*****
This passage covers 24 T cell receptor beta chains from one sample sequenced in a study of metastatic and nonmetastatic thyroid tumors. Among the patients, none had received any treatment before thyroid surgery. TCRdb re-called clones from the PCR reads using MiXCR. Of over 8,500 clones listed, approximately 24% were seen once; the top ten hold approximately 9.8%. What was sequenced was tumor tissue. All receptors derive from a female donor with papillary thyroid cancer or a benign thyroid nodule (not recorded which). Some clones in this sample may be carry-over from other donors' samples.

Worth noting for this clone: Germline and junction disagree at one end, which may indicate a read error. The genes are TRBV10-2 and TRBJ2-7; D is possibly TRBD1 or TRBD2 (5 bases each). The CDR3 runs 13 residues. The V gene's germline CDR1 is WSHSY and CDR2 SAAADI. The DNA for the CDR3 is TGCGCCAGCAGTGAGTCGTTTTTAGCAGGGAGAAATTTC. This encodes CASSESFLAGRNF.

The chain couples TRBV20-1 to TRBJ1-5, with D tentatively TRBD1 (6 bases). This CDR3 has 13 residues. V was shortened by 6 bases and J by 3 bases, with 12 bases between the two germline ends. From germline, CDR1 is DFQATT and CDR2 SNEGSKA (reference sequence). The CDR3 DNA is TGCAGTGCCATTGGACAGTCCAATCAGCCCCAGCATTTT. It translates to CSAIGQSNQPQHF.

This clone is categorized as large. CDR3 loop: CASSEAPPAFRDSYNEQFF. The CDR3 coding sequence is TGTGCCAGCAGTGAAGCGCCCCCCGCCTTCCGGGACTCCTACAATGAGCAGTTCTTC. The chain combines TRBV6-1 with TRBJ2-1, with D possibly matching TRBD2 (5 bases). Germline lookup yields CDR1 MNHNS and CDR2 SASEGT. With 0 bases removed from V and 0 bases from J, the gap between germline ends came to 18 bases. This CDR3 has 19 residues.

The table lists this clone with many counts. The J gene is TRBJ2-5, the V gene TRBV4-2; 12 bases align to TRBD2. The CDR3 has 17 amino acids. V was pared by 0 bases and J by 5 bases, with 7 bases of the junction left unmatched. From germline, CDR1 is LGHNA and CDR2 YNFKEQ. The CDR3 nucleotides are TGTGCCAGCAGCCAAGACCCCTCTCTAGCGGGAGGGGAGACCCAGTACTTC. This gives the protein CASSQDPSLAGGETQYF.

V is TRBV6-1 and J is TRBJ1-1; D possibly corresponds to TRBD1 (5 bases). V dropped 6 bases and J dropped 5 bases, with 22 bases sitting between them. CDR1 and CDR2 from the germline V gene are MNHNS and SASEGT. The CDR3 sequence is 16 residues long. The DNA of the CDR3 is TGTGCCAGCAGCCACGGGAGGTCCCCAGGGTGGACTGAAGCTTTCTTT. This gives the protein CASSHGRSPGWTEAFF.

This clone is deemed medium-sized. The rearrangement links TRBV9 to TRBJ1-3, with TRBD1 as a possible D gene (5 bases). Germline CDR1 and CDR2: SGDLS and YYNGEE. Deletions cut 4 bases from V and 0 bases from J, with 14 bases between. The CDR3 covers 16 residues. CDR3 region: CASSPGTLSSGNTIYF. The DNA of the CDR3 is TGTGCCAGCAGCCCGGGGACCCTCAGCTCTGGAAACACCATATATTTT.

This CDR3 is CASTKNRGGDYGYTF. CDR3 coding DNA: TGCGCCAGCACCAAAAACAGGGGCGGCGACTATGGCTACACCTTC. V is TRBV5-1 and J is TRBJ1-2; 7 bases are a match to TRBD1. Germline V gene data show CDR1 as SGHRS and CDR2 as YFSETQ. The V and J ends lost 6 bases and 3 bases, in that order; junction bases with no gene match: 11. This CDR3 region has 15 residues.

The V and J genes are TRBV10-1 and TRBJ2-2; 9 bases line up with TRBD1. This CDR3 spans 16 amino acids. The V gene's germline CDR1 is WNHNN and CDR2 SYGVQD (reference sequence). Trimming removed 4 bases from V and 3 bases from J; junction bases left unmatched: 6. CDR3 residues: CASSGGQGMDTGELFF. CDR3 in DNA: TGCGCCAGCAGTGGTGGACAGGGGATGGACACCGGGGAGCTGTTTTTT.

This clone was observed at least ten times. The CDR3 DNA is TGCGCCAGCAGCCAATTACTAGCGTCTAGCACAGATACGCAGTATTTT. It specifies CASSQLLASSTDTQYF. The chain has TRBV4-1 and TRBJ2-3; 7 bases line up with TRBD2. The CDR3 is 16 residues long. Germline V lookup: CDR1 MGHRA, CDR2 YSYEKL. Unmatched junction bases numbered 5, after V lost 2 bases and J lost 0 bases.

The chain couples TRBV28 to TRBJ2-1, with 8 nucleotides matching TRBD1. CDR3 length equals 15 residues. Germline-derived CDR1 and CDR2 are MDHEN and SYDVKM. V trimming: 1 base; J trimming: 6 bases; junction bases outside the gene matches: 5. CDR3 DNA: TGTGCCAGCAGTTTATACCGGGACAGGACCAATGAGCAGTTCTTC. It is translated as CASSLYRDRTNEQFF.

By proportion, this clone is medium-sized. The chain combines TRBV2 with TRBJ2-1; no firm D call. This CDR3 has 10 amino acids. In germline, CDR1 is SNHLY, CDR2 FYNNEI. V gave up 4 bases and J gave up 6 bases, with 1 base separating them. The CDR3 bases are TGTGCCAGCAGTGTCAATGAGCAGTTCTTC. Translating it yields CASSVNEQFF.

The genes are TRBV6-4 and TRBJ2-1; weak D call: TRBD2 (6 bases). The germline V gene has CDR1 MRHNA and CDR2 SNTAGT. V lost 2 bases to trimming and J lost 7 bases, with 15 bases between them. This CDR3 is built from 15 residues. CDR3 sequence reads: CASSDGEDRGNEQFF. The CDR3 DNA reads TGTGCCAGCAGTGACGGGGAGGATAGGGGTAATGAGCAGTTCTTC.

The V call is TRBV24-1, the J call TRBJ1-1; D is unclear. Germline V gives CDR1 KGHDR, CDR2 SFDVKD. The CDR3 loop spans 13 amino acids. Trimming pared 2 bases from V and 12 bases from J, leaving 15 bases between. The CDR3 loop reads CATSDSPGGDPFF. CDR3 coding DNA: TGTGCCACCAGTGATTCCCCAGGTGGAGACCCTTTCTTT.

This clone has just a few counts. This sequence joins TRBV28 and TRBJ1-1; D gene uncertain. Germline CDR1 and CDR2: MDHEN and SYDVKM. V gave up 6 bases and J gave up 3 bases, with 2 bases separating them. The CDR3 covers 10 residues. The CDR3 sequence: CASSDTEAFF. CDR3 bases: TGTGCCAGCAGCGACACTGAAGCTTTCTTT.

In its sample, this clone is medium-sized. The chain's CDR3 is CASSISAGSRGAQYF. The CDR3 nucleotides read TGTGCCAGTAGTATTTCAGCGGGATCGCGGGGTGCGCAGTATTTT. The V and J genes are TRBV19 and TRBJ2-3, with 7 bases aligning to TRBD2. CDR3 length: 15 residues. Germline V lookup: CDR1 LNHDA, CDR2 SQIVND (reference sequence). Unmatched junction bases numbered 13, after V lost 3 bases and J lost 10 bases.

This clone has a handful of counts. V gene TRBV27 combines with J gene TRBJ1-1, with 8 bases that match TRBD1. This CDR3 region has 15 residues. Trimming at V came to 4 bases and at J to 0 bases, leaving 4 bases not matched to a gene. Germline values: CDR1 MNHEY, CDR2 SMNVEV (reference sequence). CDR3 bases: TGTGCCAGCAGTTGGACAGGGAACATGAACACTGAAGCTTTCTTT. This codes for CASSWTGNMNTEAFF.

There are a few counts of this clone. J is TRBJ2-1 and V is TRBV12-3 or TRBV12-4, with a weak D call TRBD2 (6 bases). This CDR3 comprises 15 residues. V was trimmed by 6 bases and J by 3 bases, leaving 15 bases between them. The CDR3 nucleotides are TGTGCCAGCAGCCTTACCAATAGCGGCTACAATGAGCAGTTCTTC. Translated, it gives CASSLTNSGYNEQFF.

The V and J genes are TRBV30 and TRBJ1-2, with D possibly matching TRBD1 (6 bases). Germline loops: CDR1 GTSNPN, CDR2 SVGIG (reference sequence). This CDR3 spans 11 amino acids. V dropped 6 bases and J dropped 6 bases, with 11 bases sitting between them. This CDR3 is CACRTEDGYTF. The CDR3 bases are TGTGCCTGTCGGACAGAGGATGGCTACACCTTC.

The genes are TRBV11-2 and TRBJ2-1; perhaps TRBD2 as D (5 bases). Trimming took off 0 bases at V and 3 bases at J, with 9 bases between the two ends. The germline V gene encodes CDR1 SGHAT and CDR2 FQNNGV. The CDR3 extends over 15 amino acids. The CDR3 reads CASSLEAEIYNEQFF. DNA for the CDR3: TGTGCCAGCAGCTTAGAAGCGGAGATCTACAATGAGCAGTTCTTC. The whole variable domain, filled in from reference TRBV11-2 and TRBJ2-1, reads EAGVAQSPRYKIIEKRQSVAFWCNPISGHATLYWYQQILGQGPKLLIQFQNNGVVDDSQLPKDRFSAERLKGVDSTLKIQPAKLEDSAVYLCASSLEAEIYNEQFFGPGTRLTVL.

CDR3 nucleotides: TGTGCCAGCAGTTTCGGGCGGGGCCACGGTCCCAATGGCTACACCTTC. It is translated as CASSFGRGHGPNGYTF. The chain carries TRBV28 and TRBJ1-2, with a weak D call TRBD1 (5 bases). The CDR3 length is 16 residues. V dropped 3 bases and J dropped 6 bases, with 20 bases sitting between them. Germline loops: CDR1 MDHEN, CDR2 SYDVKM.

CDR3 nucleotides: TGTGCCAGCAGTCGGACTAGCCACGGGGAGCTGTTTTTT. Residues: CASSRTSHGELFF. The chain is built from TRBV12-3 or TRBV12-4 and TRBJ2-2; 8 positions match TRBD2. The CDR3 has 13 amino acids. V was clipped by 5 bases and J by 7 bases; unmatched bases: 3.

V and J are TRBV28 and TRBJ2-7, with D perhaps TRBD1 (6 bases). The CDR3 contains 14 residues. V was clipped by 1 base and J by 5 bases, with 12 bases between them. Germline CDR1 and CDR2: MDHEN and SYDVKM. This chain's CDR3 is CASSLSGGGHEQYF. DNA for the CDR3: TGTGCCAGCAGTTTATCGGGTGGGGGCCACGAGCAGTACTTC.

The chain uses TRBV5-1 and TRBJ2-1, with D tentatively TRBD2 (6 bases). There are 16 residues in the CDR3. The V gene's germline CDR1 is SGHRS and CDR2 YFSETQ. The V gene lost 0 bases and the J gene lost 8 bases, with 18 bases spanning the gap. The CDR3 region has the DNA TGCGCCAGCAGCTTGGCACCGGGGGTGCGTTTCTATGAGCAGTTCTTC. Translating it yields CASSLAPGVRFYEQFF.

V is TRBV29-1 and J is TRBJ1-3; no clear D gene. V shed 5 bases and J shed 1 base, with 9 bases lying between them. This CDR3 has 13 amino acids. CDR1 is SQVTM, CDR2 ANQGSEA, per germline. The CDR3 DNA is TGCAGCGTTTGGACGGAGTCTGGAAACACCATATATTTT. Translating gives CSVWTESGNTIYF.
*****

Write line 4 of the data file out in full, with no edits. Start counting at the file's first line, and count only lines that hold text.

This clone is categorized as large. CDR3 loop: CASSEAPPAFRDSYNEQFF. The CDR3 coding sequence is TGTGCCAGCAGTGAAGCGCCCCCCGCCTTCCGGGACTCCTACAATGAGCAGTTCTTC. The chain combines TRBV6-1 with TRBJ2-1, with D possibly matching TRBD2 (5 bases). Germline lookup yields CDR1 MNHNS and CDR2 SASEGT. With 0 bases removed from V and 0 bases from J, the gap between germline ends came to 18 bases. This CDR3 has 19 residues.